IBM Quantum Challenge 2020 - Part 4

This post is part of a serie of posts on my experience with the IBM Quantum Challenge 2020.

The serie is organised as follow:

  1. Introduction to the problem.
  2. Mathematical reformulation of the problem.
  3. Unoptimised implementation of the solution.
  4. How to optimise a quantum circuit? (this post)
  5. Optimising multi-controlled X gates.
  6. Optimising the QRAM (Quantum Random Access Memory).

This post shows how to use a tool I developped a few months ago to benchmark a quantum circuit. It is not directly related to the IBM Quantum Challenge but helps in understanding my thought process in the next sections that deal with actual code optimisation.

How to optimise correctly

Before even thinking about modifying code to optimise, a crucial thing should be clear in your head:


Sadly, the system I use to write this post (wowchemy, amazing work) does not allow me to emphasize this even more: BENCHMARK, BENCHMARK and BENCHMARK.

Without benchmark, you cannot know for sure what part of your implementation is slow. You may guess, and you may guess right, but you will not know for sure until you implemented the optimisation and saw the results. Benchmarking allows you to have a certainty about the problematic parts of your code.

Now that you know that you need to benchmark, another issue arise: how to benchmark a quantum circuit?

The issue I just raised, “how to benchmark a quantum circuit?”, is actually the representation of a larger issue in the quantum computing community which is the lack of tooling.

Quantum software implementers have access to amazing frameworks to write down quantum circuits and even execute them on the cloud, but good tools to analyse the generated quantum circuits or help in debugging them are still lacking.

qprof, the quantum profiler

It turns out I already faced this problem in the past with an even bigger and complex quantum circuit: my implementation of a quantum wave equation solver. In order to benchmark correctly this implementation I made a tool called qprof.

You can have a look at the project presentation page of qprof. In a nutshell, the tool aims at being generic quantum profiler, capable of profiling quantum circuits written with several different frameworks (Qiskit and myQLM for example) and able to output the results in different formats (only gprof-compatible at the time being).

The qprof published in PyPi is slightly outdated. This is something I need to fix eventually, but for the moment I recommand you to install qprof from source. See the section “Installation -> For developers”. Moreover, the documentation / posts about qprof might be a little bit outdated.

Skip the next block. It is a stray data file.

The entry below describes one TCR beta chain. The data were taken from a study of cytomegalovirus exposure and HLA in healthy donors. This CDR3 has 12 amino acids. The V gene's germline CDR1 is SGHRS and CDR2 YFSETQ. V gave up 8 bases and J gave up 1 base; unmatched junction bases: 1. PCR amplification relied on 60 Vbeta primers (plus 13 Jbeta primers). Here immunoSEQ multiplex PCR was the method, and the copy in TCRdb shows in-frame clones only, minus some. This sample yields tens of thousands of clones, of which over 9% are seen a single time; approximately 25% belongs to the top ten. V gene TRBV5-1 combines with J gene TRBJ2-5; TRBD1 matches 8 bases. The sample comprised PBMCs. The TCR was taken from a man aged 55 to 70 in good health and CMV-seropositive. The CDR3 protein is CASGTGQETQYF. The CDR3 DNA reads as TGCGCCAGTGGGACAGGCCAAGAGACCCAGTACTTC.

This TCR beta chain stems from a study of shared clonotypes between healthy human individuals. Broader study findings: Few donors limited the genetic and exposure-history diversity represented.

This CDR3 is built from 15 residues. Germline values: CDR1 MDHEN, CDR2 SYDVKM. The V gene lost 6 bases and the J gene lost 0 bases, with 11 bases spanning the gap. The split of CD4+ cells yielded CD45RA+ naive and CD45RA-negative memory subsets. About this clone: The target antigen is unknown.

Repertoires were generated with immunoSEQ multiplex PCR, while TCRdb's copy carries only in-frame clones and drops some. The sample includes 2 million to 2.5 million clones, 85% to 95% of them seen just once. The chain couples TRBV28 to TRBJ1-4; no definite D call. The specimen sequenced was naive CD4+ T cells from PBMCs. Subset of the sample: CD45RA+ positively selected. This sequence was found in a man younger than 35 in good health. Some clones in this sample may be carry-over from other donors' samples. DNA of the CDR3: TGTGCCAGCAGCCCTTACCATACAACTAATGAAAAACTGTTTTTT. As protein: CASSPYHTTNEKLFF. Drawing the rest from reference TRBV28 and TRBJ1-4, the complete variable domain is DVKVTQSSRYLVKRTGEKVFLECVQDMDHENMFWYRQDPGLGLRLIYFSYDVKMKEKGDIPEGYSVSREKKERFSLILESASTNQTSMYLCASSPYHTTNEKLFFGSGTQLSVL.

If you have any question on the tool or want to participate to the development, feel free to contact me.

Using qprof on the Quantum Challenge code

As a reference, here is the link of the non-optimised version we obtained at the end of the last blog post: link to Gist.

Benchmarking with qprof is actually very simple. Once installed, you simply have to call the profile function with the appropriate arguments.

from qprof import profile

circuit = None  # Generate your quantum circuit here.

# Dictionnary that maps gate names (in upper-case) to their cost.
# If a gate is missing, an exception will be thrown by the profile
# function to let you know.
gate_times = {"U3": 1, "U2": 1, "CX": 10, "MEASURE": 0}
text_result = profile(circuit, gate_times, "gprof")

with open("", "w") as f:

In order to have exploitable results, I also added names to the QuantumCircuit instances created.

The full profiling code is available in this Gist. With the help of the excellent gprof2dot and dot tools we can draw the profiling results using the command below.

cat | gprof2dot | dot -Tsvg -Gbgcolor="#00000000" -o ibmq_challenge_non_optimised.svg

The final SVG file obtained is reproduced here:

Profiling of the non-optimised solution. If you have hard time understanding the meaning of this graph, have a look at the [gprof2dot documentation]().
Profiling of the non-optimised solution. If you have hard time understanding the meaning of this graph, have a look at the gprof2dot documentation.
Note that the gprof2dot tool prune nodes (i.e. routines or gates) that account for less than 0.5% of the total execution time and edges (i.e. routine calls) that represent less than 0.1% of the total execution time. This is why some of the percentages do not sum to what they should.
Adrien Suau
Adrien Suau
Entrepreneur in Quantum Computing

I am an entrepreneur in quantum computing. I also do business consulting, so feel free to reach out!